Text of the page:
Another four per cent got to the polls without the proper identification, it said. While most of them went home and got what they needed, or swore an oath and were vouched for, half a per cent "finally did not vote."
Expressed in percentages, the numbers might sound miniscule, but when multiplied over Canada's population of potential voters, they approach half a million frustrated voters.
There were 23.7 million people registered to vote in the federal election, and roughly 13.7 million of them actually did cast a ballot. That means 10 million did not.
If 4.5 per cent of those who did not vote were discouraged or prevented by the identification laws, it comes out to a whopping 450,000 people.
Here's another way to look at it. In the last election, in 2006, 14.6 million people voted. If 4.5 per cent of those likely voters were kept from voting by the new rules, as the survey results suggest, that would mean as many as 650,000 people were affected.
That might sound outlandish, but remember that some 990,000 fewer Canadians voted in 2008 than did in 2006. The theoretical drop caused by the identification rules would account for about two-thirds of that actual fall in voter turn out.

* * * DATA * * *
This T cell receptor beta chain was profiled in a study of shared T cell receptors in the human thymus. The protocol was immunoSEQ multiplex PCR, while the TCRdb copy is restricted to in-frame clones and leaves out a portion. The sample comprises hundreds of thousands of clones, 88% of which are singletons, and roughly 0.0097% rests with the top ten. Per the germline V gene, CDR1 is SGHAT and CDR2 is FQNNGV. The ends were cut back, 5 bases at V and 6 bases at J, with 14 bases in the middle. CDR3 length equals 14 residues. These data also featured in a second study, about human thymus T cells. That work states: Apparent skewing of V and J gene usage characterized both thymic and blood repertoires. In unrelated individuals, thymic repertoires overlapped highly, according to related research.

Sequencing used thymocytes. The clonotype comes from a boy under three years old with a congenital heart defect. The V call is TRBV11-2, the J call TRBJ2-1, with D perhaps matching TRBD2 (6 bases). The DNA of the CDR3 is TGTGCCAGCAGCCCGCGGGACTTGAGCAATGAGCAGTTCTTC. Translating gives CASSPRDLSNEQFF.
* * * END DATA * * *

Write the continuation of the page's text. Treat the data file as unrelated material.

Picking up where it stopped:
Surveys underestimate numbers
"We're dealing with huge numbers of people," said Jim Quail, the executive director of the B.C. Public Interest Advocacy Centre and a lawyer who has been challenging the identification laws in court. Filed in B.C. Supreme Court, the trial is scheduled to be heard in June.
"One has mixed feelings," he said. "It's appalling, but it shows there's an urgent problem the court needs to address. It shows there's a foundation for our case."
Telephone surveys likely underestimate the problem, he said. They tend to miss people who have no phones, such as people who are homeless, poor or living in remote places such as First Nation reserves. In short, they miss exactly the same people who are most likely to be affected by the change in voting rules.
"Affluent people living in prosperous urban neighbourhoods are unlikely to have had a problem," said Quail. "It's predictable that that number isn't evenly distributed."